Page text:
The Little Picture: How local news got its groove

Feb 11, 2002  •  Post A Comment

Newspaper critics love to rag on their local newscasts: the crime reporting, the graphics overkill, the idiotic sweeps stories, etc. Yet 150 million Americans tune in to them every week, far more than watch blue-chip network newscasts and cable news combined. More importantly, they trust local news more than their local newspaper or network news.
How this came to be is the story of Craig Allen’s “News Is People: The Rise of Local TV News and the Fall of News From New York” ($50, Iowa State University Press), the best book I’ve ever read about television news.
Mr. Allen, a journalism professor with two decades of experience as a local TV news director, anchor and producer, spent seven years amassing the trove of historical data found in “News Is People.” The book includes never-before-seen research memos and interviews with the key players behind the sea change in local TV news.
When stations brought in consultants in the 1960s, it was to show the government that they were worthy of license renewals; the unique form of populist news that resulted became the station’s profit center. Ironically, the much-reviled “news doctor” owes his existence to, of all people, Newton Minow. We all remember the “vast wasteland” speech he gave during his term as an FCC commissioner. But as Mr. Allen points out, in that same address Mr. Minow set in motion the process of “community ascertainment,” where broadcasters had to poll the viewing public and determine if the stations were serving their interests.
This was the Golden Age of Pop Sociology, and Mr. Allen provides a lively history of that time, which led to a revolution in all walks of life, including media.
The researchers had discovered the great American-class divide. While corporate leaders, by and large, were college-educated and affluent, their rank-and-file and their customers were of more modest means and education. This class divide played out in TV news as focus groups complained about anchors that talked above viewers’ heads, or acted as though political stories or international news were so important. What everyday viewers-“the people”-wanted, they said, was news about their neighborhoods and anchors who seemed to care about them and their concerns.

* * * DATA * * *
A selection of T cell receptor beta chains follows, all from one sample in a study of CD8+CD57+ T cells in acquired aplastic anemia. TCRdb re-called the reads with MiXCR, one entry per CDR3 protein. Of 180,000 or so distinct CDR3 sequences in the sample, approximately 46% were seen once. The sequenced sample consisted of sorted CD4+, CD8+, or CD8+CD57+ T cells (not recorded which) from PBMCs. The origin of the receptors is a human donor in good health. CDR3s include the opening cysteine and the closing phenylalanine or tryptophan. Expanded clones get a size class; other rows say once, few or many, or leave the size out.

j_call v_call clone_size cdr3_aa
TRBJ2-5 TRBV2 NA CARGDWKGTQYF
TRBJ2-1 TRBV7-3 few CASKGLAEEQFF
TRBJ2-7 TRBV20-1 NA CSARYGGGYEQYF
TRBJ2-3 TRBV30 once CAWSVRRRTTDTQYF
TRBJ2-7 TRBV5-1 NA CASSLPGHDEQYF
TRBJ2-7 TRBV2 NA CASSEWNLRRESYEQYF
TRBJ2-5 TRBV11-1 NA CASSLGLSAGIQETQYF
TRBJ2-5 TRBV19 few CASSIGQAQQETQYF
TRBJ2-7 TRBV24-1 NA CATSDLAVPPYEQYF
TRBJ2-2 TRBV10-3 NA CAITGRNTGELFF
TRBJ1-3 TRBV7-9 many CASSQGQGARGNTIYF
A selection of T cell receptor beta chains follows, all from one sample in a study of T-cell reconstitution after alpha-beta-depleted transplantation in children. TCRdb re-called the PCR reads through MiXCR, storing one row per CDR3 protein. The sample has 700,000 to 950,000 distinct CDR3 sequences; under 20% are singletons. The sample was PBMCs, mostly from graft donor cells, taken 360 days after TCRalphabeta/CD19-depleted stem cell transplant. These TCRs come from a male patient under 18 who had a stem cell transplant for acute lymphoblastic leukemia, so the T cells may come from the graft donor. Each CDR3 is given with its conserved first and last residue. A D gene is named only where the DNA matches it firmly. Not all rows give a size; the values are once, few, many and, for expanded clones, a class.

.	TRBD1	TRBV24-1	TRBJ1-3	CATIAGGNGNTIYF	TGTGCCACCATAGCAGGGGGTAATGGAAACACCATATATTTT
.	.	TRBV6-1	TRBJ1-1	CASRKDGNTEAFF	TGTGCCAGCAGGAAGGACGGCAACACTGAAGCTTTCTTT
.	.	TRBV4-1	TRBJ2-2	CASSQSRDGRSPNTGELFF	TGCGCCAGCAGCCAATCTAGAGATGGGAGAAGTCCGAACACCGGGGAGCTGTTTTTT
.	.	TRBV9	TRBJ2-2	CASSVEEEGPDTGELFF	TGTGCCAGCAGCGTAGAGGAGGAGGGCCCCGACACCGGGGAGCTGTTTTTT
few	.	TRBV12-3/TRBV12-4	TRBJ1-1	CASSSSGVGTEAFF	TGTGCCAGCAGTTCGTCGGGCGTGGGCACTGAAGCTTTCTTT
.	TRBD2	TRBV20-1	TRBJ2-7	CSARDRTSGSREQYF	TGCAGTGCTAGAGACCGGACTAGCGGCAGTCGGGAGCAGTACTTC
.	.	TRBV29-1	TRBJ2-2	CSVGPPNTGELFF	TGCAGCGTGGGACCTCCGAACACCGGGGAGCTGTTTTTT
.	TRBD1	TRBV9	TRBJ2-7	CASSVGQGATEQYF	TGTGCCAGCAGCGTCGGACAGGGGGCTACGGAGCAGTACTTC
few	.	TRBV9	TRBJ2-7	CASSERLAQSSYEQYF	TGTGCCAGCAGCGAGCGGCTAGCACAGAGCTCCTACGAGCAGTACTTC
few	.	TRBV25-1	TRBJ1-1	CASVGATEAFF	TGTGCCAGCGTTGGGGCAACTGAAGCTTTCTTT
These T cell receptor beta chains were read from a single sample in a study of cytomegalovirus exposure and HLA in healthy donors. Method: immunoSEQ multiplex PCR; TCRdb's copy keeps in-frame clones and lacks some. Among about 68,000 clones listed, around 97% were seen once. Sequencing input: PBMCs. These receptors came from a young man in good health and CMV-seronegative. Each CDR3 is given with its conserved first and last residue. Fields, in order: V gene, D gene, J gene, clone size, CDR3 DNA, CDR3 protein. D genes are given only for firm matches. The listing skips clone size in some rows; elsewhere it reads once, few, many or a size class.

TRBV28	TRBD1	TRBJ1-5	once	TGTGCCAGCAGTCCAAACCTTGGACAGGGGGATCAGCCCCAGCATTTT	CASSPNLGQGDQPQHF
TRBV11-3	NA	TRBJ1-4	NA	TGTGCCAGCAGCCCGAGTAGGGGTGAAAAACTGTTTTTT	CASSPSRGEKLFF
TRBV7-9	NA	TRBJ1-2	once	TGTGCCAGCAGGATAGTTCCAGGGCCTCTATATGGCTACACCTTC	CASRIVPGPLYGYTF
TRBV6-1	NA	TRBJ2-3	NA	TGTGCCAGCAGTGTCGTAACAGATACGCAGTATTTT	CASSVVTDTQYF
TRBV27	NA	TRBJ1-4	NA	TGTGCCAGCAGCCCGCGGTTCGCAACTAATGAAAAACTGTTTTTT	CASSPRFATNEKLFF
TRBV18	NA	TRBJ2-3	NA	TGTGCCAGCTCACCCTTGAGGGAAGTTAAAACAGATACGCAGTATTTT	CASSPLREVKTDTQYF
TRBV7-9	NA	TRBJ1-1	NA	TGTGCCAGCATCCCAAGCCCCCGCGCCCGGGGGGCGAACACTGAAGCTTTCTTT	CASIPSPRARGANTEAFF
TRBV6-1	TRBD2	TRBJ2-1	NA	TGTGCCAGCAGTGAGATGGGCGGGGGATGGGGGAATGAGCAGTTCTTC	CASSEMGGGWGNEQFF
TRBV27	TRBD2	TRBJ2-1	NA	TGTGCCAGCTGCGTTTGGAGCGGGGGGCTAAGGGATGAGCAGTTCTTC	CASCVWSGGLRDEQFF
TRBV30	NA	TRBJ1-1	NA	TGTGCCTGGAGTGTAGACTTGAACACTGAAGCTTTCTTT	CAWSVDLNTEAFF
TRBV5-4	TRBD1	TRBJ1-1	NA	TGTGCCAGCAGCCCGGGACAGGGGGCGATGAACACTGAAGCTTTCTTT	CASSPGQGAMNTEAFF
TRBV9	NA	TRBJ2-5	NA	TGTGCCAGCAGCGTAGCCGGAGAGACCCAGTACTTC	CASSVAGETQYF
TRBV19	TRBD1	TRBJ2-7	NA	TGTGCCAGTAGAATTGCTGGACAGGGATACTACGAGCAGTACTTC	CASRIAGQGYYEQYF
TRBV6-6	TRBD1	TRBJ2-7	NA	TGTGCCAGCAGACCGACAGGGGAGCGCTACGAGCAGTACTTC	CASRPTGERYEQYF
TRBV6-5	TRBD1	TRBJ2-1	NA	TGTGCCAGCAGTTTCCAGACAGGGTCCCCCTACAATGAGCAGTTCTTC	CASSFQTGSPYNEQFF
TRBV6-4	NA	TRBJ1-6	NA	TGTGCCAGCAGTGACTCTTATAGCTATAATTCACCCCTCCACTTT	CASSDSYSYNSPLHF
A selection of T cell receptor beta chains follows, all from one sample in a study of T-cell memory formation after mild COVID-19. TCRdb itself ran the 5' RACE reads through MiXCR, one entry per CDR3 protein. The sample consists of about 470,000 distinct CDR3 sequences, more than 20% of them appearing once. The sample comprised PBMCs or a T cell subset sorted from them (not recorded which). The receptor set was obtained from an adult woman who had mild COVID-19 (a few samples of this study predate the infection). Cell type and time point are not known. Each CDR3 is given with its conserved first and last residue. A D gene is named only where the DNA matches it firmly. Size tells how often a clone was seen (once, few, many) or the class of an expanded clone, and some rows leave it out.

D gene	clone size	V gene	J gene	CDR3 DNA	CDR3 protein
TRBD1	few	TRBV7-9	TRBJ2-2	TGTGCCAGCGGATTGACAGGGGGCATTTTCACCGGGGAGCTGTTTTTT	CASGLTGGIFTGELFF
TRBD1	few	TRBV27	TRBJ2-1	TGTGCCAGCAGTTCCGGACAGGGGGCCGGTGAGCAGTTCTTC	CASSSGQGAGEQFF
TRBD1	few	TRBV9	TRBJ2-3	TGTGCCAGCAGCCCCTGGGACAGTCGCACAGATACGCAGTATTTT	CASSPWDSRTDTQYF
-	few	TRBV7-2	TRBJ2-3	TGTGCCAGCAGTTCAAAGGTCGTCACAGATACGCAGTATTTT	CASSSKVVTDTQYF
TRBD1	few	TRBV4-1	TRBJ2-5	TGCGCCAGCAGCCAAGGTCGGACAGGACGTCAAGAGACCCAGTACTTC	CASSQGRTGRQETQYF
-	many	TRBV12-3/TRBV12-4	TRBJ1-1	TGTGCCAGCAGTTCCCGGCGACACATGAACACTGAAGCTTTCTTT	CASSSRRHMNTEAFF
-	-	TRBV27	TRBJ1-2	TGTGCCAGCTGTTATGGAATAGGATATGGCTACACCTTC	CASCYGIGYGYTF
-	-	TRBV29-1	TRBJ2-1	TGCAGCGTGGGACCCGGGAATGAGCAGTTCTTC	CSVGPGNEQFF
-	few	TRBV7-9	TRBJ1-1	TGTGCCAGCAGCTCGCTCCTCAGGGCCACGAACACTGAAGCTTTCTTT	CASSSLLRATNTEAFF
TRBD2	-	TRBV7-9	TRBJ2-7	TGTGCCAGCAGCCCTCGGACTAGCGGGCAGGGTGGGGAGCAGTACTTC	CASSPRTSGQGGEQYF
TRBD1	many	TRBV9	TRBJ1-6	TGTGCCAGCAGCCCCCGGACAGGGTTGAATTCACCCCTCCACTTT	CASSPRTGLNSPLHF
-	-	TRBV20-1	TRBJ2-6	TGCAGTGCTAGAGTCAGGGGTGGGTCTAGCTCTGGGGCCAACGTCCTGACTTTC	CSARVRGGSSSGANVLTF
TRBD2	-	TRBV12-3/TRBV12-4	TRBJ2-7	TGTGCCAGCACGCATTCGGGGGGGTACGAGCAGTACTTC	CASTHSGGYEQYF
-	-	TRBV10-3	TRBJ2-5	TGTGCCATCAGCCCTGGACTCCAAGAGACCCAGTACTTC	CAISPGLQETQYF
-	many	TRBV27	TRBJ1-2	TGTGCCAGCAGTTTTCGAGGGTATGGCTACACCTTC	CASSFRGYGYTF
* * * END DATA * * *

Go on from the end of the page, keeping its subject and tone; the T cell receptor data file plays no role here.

“For journalists everywhere, the advent of research was a right-angle turn,” Mr. Allen explained in an e-mail. “It opened a channel of communication between the mass audience and the newsroom. It gave Joe Six Pack a direct voice in the news process.”
“News Is People” is unapologetic in its defense of “the people” vs. “the elites” who, let’s face it, are all of us in the media. Very few journalists these days are without college degrees, compared with less than a quarter of the overall population.
It’s why Mr. Allen has little patience for critics who accuse TV of “dumbing down” the news. “What does that mean anyway?” Mr. Allen asks. “A person with a 200 IQ might tell you that every TV column you’ve written is `dumbed down.’ I guess I would ask: Is the intelligence level of media critics the one that counts?”
Today, however, local news is wracked by a mind-numbing sameness: Stories repeated every sweeps period; high turnover and burnout among the lookalike on-air talent. Mr. Allen does not have a solution, but I think he correctly identifies the root cause. Again, it’s class.
He writes, “What Joe Six Pack really wanted was something the system was not set up to provide: not reporters with college degrees but commoners-turned-reporters.” Rare is the member of the media elite who can pass for Joe Six Pack. One such person is John Drury, who at age 75 is signing off this month after 17 years as the lead anchor at Chicago’s ABC-owned WLS-TV.
What I really like about “News Is People” is that it’s an honest book. There is a bias in the media, but calling it “liberal” is missing the mark. A lot of ordinary Americans are liberal Democrats. They also distrust media elites.
Aaron Barnhart’s column appears monthly in EM. He covers television for the Kansas City Star, and his Web site (www.tvbarn.com) covers TV topics daily.